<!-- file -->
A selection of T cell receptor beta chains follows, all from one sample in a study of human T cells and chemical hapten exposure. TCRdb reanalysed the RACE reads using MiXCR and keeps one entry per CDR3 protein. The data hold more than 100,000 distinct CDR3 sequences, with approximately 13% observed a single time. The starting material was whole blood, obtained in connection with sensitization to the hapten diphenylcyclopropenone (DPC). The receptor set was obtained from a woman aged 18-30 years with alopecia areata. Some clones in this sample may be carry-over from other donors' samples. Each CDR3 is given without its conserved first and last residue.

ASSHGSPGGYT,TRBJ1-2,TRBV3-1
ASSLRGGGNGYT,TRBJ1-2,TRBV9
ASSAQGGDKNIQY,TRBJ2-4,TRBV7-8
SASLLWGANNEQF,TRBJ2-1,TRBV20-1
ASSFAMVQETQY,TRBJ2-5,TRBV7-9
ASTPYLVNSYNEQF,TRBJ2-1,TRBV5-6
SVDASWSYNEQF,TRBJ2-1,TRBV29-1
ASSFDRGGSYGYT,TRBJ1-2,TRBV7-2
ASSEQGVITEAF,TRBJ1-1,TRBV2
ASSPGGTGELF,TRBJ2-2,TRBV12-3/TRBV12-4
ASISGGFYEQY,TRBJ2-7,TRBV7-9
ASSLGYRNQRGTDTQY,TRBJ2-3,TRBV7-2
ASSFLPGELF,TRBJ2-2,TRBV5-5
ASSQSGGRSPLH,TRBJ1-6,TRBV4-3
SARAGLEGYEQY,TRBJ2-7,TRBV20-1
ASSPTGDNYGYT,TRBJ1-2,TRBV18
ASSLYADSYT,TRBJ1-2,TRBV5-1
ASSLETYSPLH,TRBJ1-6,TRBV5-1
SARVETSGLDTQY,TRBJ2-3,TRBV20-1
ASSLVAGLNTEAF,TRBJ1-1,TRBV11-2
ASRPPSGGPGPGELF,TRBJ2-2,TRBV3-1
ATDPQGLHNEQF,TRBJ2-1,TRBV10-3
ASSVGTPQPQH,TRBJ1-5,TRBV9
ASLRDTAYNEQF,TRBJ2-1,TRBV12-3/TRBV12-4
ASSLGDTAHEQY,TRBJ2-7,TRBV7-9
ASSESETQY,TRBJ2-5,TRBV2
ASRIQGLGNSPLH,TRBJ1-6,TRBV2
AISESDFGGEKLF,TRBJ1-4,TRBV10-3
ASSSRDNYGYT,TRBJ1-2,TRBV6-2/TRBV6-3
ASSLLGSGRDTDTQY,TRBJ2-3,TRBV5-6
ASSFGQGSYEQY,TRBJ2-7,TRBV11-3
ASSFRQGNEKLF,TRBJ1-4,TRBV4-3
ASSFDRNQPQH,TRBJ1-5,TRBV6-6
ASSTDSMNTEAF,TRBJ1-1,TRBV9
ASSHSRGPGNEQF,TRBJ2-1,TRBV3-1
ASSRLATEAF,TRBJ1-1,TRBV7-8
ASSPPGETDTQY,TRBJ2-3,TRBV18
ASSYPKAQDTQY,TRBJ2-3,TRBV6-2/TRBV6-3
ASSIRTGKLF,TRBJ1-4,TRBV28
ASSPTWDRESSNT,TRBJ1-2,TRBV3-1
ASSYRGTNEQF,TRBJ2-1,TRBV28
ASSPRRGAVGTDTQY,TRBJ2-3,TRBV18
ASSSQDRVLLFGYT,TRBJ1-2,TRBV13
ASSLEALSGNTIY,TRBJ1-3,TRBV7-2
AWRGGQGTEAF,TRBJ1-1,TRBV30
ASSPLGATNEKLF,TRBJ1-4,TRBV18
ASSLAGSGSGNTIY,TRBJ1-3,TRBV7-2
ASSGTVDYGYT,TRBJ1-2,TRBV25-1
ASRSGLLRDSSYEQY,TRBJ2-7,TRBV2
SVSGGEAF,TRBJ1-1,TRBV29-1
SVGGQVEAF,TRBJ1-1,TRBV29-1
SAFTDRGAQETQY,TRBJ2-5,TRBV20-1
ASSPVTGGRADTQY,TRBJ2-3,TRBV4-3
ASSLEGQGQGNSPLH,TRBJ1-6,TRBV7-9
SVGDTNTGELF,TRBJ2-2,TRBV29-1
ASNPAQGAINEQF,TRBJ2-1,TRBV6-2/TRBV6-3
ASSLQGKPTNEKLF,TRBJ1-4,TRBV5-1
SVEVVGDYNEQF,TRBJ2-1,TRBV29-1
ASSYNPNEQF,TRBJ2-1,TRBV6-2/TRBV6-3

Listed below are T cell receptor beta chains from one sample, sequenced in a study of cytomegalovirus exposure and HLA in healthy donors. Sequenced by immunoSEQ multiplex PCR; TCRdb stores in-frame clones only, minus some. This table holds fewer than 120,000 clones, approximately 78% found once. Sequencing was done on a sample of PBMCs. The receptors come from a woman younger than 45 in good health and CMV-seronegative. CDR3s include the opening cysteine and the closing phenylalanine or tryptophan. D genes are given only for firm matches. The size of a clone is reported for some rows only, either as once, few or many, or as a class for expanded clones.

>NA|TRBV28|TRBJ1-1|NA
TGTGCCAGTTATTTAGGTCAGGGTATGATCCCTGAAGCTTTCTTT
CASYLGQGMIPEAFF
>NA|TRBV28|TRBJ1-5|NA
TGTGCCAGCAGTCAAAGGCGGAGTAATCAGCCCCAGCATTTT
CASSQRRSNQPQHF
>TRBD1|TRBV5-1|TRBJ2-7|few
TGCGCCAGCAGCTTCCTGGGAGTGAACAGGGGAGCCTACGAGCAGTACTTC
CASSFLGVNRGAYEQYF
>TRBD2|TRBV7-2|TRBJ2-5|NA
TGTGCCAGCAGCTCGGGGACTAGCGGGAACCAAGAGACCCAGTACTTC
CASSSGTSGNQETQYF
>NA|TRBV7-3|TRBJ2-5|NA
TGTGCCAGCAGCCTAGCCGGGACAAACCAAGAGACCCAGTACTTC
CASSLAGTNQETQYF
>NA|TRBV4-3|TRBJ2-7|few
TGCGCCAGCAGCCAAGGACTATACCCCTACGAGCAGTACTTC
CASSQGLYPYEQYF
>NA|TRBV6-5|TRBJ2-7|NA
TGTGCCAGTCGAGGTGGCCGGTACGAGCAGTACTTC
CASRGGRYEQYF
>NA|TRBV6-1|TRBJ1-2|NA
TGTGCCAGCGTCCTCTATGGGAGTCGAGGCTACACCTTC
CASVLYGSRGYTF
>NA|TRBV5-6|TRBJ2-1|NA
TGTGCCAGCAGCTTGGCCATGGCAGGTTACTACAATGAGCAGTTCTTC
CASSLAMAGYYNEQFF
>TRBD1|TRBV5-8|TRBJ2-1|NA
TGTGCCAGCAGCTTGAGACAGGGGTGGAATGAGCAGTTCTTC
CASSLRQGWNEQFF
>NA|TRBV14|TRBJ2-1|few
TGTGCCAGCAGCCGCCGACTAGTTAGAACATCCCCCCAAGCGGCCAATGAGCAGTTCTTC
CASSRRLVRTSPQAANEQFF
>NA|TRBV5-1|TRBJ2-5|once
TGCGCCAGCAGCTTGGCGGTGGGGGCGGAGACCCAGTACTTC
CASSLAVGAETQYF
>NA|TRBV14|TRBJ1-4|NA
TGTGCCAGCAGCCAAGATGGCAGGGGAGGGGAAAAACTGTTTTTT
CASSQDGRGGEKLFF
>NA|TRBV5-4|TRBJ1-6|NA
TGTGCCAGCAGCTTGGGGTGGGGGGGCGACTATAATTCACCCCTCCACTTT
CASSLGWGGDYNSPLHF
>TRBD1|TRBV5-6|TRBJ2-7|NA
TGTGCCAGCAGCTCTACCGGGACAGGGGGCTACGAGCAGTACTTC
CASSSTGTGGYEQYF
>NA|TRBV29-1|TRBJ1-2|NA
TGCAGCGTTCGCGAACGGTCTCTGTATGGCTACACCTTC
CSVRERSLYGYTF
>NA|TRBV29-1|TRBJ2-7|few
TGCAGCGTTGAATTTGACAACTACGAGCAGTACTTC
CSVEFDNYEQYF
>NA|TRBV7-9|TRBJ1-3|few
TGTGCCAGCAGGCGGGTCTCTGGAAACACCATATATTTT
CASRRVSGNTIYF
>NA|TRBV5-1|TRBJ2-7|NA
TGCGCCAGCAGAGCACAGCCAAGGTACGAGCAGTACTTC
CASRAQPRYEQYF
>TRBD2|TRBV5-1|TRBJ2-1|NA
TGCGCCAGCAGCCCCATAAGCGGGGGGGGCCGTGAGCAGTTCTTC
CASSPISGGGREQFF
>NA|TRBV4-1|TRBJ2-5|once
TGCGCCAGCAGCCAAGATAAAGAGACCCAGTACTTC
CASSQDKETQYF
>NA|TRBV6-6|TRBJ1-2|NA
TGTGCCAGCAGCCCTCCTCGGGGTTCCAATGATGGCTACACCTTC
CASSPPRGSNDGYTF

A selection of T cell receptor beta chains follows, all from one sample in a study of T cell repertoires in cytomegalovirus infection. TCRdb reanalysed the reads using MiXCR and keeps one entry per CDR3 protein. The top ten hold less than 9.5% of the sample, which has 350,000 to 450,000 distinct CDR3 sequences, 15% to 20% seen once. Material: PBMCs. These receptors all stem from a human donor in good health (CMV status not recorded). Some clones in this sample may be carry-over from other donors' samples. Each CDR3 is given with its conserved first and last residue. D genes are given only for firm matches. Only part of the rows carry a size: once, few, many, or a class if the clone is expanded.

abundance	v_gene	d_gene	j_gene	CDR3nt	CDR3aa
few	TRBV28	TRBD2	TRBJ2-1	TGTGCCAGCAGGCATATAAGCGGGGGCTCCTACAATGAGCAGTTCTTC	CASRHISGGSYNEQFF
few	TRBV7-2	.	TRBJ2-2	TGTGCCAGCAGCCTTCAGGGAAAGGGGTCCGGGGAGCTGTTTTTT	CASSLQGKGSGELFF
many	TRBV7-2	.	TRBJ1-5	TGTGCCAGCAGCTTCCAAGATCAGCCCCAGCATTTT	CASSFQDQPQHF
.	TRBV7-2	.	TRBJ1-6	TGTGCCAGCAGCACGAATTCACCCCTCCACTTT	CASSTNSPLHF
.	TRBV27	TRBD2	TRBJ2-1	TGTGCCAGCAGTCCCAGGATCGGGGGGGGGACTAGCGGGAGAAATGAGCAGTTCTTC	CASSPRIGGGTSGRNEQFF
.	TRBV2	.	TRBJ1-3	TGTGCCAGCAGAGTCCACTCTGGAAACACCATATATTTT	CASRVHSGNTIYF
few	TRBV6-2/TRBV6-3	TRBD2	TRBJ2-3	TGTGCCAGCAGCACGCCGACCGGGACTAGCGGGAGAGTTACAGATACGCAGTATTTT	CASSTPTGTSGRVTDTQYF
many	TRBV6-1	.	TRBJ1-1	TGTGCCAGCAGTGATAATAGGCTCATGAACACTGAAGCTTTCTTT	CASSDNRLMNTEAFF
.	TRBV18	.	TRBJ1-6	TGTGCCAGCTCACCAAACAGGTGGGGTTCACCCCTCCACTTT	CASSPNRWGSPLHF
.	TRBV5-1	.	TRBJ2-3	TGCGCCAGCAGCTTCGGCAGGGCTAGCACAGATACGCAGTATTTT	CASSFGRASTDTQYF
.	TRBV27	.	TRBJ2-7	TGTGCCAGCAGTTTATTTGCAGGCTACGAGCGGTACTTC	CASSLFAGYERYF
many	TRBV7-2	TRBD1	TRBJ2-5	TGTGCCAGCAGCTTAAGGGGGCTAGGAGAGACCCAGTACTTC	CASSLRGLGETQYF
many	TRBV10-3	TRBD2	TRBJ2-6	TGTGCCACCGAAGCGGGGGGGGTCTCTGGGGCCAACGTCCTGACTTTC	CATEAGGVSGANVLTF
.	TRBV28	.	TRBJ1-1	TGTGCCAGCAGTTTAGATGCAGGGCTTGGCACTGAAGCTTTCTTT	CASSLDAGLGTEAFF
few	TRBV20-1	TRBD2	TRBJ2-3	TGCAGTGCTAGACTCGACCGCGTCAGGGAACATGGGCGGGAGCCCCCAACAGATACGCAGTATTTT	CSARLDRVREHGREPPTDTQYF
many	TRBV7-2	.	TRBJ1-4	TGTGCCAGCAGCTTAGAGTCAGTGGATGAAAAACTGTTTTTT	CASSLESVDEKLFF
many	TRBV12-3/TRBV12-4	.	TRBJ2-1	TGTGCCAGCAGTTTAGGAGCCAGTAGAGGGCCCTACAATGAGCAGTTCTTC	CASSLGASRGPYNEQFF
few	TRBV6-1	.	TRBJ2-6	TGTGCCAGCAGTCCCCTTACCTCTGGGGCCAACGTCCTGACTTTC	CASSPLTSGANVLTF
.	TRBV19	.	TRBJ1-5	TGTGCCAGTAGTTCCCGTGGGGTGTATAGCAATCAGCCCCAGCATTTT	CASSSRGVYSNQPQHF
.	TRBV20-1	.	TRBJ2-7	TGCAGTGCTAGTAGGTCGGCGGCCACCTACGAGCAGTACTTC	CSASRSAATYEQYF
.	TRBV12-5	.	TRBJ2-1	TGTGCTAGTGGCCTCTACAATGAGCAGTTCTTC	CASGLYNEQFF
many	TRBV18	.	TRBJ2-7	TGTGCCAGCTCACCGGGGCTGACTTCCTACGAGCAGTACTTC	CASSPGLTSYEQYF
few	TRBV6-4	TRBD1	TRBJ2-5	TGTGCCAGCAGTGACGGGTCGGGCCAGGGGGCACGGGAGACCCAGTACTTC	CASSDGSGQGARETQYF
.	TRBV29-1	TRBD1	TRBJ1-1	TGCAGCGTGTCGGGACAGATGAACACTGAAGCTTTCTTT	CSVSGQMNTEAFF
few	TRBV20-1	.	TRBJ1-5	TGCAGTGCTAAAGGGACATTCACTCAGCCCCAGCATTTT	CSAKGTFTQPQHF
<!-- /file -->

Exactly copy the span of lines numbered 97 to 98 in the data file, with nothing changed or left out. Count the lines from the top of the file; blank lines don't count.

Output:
CASSLAVGAETQYF
>NA|TRBV14|TRBJ1-4|NA